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The menstrual cycle, ovulatory, and hormonal effects of an 8-week abruptly increasing running program in recreationally active women

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Title: The menstrual cycle, ovulatory, and hormonal effects of an 8-week abruptly increasing running program in recreationally active women
Author: Tingley, Suzanne Patricia
Degree Master of Science - MSc
Program Human Kinetics
Copyright Date: 2005
Abstract: Background: Researchers assert that a woman's reproductive system is disrupted below an energy availability (EA) threshold of 25kcal/kgLBM/day, independent of exercise stress. Alternatively, research also suggests that an abrupt increase in training over an 8-week period disrupts luteal and ovulatory function in recreationally active women. It is not known whether EA and/or the stress of an abrupt program will further disrupt the luteal, ovulatory, and hormone function in gynecological mature women with regularly ovulatory and disturbed menstrual cycles. Methods: The menstrual cycle, ovulatory, and hormonal characteristics in recreationally active and gynecologically mature women (19 +/- 0.8 years) were prospectively compared between a 2- menstrual cycle control phase and an 8-week abruptly increasing training phase. Women with normally ovulatory and menstrual cycle and ovulatory disturbances were included in this study. The twenty participants sustained no injuries, as the 8-week training program increased abruptly in volume and intensity by a mean rate of 19.5% per week. Initial aerobic capacity (37.6 +/- 3ml/kg/min) non-significantly increased by 2.3ml/kg/min (p = 0.086) and ventilatory threshold significantly increased by 2ml/kg/min (p = 0.021). Regardless of a significant decrease in EA by 4.8kcal/kgLBM/day, body weight and composition remained constant over the training phase. Results: The Menstrual Cycle Diaries© and Quantitative Basal Temperatures (QBT) method of least-squares analysis revealed no significant training differences in menstrual cycle, luteal phase, and follicular phase length, as well as, ovulation status, luteal phase index, and premenstrual symptoms. Competitive enzyme immunoassays (EIAs) technique revealed no statistical control-to-training-phase differences in early follicular phase pregnanediol-3- glucuronide (PdG), luteal phase PdG and estrone conjugates (E1C), and Cortisol. The control to training change in early follicular phase E1C did approach statistical significance (p = 0.0012) and the change in energy availability accounted for 23.1% of its variability (p = 0.044). Conclusions: Menstrual cycle and ovulatory characteristics in recreationally active women are robust to an 8-week abruptly increasing training program and a mean decrease in energy availability by 4.8kcal/kgLBM/day. However, a change in energy availability by 4.8kcal/kgLBM/day accounted for 23.1% of the variance in early follicular phase E1C change from the control menstrual cycle #2 to training menstrual cycle #2.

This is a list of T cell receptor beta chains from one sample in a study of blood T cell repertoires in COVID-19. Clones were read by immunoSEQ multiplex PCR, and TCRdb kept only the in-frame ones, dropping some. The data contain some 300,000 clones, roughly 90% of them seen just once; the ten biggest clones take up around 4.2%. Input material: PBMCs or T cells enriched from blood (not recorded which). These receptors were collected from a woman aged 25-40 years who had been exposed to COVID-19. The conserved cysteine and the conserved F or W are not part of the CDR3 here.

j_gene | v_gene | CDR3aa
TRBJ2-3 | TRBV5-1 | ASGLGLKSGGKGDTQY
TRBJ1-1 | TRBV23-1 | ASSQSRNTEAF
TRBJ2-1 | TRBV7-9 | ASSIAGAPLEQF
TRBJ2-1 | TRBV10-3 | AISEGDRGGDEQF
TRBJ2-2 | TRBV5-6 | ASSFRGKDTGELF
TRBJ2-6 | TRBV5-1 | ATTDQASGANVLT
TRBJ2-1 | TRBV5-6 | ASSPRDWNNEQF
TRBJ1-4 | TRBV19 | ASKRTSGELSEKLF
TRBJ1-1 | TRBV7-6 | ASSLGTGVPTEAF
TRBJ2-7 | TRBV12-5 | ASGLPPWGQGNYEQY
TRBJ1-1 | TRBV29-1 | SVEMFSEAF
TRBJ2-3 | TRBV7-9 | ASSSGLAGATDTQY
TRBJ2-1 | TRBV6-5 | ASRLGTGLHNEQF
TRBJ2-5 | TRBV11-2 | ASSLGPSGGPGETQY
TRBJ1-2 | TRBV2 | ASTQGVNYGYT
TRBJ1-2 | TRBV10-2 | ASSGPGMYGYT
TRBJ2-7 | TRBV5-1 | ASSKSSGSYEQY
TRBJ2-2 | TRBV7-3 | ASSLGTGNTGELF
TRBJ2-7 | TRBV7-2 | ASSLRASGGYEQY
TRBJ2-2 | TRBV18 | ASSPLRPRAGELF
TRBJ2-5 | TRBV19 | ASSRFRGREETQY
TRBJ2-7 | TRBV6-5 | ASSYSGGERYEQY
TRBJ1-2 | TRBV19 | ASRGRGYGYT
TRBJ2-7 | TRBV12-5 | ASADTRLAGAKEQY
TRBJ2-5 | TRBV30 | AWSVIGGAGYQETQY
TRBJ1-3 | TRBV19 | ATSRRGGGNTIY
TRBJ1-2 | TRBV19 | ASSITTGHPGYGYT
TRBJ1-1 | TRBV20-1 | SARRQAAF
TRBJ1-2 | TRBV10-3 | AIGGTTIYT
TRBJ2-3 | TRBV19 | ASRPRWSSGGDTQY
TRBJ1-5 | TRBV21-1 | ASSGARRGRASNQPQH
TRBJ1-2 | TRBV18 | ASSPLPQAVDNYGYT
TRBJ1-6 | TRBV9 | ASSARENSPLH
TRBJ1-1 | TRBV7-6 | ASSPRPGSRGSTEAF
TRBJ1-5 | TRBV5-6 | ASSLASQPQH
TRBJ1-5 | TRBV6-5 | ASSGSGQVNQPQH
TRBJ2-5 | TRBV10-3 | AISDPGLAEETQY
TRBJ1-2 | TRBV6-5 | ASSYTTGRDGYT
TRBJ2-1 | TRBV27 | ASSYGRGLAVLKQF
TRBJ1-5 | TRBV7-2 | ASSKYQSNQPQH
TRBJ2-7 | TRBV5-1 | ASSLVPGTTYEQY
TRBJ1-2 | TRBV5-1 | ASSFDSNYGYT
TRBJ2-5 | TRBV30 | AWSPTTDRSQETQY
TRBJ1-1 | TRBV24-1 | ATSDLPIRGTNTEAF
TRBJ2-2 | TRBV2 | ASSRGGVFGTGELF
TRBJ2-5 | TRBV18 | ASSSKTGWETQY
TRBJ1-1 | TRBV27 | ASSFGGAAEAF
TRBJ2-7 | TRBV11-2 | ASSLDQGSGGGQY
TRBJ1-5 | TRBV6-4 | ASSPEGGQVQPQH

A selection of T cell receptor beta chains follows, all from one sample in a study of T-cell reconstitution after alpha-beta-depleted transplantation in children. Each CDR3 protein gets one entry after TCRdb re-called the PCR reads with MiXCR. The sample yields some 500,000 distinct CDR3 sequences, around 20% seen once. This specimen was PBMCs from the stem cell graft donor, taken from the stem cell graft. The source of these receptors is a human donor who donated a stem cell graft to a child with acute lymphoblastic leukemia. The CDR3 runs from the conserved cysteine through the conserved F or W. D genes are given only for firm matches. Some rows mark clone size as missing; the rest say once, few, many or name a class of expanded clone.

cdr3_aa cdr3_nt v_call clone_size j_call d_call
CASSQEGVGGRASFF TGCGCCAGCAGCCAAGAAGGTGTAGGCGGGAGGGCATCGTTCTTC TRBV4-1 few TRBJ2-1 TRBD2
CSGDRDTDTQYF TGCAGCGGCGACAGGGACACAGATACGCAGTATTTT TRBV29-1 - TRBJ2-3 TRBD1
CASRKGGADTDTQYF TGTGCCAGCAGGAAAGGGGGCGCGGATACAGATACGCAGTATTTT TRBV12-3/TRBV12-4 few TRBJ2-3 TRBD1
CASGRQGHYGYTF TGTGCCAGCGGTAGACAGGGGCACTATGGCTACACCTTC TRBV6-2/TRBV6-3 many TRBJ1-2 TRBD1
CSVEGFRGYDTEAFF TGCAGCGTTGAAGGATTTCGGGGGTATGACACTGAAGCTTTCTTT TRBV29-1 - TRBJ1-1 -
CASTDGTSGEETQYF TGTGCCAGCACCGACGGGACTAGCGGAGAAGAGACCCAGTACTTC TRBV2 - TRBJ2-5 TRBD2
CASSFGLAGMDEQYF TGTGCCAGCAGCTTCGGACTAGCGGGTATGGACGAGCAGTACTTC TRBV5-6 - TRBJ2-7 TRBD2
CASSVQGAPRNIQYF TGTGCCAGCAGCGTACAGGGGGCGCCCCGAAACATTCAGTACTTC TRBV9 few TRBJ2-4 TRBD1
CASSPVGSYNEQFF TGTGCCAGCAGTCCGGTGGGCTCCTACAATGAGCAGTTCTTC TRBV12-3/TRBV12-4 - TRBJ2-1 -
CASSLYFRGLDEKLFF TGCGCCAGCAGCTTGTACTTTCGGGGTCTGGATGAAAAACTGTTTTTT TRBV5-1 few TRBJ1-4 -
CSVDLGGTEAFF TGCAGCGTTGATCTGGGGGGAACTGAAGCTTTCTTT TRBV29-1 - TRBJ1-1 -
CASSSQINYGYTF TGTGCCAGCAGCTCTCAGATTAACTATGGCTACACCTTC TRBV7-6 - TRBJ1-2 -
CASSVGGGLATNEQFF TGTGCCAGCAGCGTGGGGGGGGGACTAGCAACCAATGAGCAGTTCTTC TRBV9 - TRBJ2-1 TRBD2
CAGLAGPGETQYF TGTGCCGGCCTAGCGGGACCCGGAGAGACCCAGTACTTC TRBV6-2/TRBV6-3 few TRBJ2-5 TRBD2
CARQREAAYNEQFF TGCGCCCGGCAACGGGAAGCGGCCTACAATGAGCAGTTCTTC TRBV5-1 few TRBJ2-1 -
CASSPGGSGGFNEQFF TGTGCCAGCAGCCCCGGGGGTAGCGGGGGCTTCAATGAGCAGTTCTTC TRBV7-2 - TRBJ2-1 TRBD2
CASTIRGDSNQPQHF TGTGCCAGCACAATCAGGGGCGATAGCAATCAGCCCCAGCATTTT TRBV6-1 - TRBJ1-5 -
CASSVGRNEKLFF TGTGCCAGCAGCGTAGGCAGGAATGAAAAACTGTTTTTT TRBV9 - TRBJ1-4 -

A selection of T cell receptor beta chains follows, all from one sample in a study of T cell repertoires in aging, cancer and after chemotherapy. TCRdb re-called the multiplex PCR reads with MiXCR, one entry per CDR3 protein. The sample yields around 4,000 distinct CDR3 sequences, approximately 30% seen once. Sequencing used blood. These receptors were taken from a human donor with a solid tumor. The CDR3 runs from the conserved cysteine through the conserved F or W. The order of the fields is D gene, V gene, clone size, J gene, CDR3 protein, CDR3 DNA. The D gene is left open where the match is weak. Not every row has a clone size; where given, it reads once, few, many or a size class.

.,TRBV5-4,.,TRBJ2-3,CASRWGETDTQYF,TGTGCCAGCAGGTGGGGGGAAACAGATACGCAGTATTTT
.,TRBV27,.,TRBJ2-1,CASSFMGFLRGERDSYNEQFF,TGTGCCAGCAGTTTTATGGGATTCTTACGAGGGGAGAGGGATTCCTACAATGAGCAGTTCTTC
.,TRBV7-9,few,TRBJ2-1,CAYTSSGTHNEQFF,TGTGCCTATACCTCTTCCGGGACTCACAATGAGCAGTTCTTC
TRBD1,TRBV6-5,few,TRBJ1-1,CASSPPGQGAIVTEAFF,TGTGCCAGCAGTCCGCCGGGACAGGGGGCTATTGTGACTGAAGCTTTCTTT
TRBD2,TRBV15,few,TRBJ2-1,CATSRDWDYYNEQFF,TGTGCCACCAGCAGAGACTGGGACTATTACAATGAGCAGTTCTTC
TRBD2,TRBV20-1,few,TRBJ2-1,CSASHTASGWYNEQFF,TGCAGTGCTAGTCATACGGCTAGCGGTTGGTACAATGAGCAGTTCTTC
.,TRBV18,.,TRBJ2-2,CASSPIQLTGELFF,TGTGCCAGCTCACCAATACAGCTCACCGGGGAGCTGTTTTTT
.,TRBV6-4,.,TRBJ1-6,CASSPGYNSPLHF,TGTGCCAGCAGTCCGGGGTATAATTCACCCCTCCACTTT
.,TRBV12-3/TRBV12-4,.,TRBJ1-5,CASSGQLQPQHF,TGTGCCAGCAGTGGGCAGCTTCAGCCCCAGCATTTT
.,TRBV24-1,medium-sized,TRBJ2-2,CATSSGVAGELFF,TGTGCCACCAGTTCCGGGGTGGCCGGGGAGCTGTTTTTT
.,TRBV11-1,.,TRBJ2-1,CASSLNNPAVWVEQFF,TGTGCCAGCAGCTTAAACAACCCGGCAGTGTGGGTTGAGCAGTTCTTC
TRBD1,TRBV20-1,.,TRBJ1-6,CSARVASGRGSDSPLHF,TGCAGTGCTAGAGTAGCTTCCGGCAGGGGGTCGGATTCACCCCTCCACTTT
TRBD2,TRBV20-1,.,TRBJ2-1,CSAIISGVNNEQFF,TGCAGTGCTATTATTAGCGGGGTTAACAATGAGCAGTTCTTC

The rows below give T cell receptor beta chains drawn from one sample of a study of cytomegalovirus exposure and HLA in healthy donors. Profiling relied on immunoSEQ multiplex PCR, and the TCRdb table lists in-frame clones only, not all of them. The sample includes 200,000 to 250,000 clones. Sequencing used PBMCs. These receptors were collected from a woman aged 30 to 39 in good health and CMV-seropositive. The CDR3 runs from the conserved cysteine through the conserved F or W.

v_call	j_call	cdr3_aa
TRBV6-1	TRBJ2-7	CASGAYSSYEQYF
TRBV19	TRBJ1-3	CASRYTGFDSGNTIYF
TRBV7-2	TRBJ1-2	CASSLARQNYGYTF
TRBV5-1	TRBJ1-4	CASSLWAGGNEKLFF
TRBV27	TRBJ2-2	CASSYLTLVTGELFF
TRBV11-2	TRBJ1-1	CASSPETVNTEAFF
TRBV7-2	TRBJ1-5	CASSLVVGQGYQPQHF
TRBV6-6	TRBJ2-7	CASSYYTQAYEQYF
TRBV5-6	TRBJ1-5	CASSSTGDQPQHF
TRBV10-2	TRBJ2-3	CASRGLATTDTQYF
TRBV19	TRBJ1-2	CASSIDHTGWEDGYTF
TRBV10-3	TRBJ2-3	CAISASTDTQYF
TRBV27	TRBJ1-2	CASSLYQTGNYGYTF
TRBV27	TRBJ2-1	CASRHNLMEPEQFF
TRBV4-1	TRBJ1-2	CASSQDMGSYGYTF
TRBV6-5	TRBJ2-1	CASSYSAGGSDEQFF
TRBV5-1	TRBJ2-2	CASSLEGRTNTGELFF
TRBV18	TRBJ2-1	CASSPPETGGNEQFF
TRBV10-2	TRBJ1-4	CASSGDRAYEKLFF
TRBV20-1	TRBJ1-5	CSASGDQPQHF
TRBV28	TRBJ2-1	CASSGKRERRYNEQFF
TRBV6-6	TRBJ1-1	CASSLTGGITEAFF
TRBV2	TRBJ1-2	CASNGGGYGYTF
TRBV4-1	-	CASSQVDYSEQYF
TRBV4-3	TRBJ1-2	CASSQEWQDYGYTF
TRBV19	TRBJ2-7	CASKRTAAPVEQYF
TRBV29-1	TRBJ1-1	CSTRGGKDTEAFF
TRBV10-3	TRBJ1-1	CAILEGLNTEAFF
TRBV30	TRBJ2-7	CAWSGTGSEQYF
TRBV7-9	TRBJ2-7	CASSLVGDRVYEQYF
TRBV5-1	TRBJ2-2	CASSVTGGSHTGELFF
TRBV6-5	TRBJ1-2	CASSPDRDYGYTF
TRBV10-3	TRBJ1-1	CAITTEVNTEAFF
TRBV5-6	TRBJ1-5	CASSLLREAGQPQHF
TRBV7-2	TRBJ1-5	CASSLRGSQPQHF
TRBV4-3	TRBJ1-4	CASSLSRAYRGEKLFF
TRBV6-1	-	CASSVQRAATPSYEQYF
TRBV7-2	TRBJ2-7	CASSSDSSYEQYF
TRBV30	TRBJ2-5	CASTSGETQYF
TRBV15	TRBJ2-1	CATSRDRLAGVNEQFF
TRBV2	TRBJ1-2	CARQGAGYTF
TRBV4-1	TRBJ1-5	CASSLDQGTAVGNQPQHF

URI: http://hdl.handle.net/2429/16813
Series/Report no. UBC Retrospective Theses Digitization Project [http://www.library.ubc.ca/archives/retro_theses/]

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